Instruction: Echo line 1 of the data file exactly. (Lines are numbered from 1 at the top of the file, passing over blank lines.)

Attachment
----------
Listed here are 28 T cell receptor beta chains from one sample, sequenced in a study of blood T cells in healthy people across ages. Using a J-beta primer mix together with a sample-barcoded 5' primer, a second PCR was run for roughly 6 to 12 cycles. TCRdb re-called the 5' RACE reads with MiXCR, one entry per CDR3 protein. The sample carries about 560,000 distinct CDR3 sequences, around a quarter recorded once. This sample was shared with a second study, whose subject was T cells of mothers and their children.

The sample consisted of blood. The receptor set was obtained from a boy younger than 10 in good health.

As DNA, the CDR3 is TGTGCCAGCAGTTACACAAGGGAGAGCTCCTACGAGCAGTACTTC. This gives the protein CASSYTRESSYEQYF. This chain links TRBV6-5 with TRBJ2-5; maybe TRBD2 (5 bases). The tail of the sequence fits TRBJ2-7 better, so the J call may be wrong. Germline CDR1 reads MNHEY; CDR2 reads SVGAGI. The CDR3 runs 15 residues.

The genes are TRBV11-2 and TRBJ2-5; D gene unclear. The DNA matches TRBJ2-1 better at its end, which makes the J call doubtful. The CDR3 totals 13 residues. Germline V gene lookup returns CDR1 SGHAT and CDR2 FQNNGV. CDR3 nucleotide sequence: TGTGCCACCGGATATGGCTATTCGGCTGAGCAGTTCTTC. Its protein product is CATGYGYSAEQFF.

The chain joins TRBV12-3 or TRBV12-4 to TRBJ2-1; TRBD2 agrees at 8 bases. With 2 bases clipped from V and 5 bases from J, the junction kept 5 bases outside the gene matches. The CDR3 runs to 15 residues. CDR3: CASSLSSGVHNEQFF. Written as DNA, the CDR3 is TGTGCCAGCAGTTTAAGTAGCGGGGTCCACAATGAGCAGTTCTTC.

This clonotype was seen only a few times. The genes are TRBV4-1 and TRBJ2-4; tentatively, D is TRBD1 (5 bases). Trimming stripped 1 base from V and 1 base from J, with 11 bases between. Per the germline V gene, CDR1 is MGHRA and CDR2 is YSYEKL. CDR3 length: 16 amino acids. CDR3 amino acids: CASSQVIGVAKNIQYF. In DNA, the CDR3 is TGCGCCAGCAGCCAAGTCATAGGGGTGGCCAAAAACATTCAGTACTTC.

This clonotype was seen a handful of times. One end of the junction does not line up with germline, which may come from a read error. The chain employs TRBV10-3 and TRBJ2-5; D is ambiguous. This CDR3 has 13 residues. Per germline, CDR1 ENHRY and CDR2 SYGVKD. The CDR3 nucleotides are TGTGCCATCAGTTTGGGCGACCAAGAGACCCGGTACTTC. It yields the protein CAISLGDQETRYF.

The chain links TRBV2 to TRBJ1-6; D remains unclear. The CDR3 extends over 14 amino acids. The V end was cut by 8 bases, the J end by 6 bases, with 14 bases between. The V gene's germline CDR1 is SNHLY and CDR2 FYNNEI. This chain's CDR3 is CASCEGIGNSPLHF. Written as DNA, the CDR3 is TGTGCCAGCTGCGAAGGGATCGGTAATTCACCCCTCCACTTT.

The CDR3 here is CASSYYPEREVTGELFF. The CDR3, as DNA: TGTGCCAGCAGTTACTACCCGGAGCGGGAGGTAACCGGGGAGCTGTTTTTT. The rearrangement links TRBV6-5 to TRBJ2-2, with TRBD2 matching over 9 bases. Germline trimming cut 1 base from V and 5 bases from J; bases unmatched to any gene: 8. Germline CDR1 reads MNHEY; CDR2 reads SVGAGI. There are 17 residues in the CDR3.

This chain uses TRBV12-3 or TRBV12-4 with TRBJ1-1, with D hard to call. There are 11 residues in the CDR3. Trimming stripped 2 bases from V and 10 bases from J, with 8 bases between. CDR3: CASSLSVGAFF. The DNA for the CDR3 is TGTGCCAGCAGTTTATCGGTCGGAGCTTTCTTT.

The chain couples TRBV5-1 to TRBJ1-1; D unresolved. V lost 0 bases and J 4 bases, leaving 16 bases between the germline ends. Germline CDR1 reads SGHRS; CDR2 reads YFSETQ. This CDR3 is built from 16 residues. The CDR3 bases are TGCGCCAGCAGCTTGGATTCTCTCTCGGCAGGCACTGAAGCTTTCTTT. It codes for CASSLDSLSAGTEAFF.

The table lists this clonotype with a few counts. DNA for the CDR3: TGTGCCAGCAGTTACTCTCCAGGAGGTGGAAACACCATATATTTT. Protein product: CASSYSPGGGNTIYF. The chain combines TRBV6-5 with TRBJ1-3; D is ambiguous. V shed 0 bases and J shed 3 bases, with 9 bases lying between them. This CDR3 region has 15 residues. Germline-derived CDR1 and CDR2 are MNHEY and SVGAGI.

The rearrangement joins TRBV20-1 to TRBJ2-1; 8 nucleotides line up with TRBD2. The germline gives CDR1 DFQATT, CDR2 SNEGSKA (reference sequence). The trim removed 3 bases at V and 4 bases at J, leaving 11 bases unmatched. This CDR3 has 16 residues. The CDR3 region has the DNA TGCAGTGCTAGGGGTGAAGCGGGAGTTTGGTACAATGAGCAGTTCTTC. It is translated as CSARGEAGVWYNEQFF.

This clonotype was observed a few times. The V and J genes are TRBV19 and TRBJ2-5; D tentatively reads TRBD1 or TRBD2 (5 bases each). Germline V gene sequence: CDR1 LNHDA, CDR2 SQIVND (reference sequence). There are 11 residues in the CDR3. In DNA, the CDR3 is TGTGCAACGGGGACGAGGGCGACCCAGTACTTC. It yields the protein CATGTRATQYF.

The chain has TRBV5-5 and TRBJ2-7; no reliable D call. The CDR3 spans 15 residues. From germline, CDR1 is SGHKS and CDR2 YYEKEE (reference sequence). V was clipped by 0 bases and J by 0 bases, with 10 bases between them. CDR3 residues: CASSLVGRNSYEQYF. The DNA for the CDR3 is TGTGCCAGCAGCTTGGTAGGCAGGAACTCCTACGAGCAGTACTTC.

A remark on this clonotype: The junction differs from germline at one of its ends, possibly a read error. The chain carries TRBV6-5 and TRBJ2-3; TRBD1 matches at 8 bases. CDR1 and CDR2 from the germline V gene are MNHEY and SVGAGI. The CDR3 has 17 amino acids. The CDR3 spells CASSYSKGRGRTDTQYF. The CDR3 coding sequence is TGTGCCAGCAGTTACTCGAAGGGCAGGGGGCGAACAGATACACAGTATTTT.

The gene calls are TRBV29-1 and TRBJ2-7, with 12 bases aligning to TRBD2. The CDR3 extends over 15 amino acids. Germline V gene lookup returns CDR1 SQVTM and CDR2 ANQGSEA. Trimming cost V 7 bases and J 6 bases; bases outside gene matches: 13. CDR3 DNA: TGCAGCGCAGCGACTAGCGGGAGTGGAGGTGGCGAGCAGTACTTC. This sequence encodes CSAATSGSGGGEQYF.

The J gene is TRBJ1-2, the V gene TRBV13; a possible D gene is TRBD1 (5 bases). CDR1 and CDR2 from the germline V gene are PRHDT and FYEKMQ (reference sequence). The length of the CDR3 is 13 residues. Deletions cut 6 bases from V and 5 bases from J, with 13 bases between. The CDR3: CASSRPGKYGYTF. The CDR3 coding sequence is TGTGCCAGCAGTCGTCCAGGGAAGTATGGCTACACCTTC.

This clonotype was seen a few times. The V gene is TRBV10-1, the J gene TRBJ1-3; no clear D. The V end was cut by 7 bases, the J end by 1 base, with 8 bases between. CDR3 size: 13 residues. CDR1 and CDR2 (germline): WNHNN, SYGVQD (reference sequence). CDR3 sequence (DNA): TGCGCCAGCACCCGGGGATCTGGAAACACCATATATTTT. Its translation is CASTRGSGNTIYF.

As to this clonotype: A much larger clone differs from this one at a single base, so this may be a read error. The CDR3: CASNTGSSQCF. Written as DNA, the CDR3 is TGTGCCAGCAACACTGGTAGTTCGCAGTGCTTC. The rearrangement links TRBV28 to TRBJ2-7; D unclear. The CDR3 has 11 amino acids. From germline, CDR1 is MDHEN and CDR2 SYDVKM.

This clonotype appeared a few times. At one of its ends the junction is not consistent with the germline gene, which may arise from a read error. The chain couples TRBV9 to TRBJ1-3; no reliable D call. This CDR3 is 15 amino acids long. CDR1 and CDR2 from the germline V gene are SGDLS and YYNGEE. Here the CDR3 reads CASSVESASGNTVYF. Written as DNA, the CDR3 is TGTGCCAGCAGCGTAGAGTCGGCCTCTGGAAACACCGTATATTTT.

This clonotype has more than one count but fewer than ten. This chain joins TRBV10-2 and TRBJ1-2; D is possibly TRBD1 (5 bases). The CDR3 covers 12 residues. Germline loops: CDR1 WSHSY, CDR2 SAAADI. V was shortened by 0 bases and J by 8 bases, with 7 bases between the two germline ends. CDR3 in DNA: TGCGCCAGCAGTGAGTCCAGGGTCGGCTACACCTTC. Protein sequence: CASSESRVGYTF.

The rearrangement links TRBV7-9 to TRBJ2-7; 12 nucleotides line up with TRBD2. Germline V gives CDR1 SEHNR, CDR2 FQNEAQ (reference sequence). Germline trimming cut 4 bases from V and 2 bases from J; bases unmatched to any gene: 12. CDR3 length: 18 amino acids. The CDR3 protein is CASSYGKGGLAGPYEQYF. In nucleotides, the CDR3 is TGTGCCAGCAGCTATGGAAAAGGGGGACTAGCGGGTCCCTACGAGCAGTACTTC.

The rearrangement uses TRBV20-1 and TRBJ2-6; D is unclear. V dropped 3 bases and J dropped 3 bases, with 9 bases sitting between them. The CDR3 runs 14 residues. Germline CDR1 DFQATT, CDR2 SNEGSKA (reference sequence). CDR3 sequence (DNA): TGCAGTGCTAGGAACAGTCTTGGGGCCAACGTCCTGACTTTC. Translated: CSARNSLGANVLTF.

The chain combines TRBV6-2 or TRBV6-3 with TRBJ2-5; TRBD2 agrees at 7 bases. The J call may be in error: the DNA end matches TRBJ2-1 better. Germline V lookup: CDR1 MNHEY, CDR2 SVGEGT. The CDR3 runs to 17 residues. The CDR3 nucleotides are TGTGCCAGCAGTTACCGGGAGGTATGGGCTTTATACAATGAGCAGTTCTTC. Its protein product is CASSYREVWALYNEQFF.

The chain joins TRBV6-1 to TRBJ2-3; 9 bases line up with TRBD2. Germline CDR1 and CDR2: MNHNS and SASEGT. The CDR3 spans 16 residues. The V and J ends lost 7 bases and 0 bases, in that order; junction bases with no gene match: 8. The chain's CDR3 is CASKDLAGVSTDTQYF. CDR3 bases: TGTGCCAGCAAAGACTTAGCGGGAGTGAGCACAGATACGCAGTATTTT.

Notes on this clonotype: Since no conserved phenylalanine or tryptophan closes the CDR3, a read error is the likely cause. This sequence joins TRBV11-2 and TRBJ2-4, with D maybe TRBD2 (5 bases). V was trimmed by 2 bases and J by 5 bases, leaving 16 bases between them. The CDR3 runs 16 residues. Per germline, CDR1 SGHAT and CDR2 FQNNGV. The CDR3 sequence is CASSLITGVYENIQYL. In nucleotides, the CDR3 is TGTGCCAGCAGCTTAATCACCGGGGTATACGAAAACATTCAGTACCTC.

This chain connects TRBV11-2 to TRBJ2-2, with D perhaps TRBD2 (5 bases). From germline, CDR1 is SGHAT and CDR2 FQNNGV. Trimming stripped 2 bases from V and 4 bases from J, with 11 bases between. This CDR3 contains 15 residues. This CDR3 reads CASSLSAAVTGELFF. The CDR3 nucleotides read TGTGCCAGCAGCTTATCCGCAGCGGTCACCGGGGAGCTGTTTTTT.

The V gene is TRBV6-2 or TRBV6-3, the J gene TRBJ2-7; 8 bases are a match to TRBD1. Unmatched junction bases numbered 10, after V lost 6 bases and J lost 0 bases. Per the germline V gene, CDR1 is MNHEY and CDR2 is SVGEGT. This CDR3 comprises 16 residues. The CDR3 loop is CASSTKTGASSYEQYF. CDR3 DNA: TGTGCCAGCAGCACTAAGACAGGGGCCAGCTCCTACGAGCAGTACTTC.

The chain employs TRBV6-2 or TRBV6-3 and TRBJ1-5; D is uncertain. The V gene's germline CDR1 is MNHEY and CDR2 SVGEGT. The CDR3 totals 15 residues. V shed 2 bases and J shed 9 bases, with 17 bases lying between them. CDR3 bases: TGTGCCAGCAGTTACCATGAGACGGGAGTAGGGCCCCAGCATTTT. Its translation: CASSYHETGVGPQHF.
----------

Listed here are 28 T cell receptor beta chains from one sample, sequenced in a study of blood T cells in healthy people across ages. Using a J-beta primer mix together with a sample-barcoded 5' primer, a second PCR was run for roughly 6 to 12 cycles. TCRdb re-called the 5' RACE reads with MiXCR, one entry per CDR3 protein. The sample carries about 560,000 distinct CDR3 sequences, around a quarter recorded once. This sample was shared with a second study, whose subject was T cells of mothers and their children.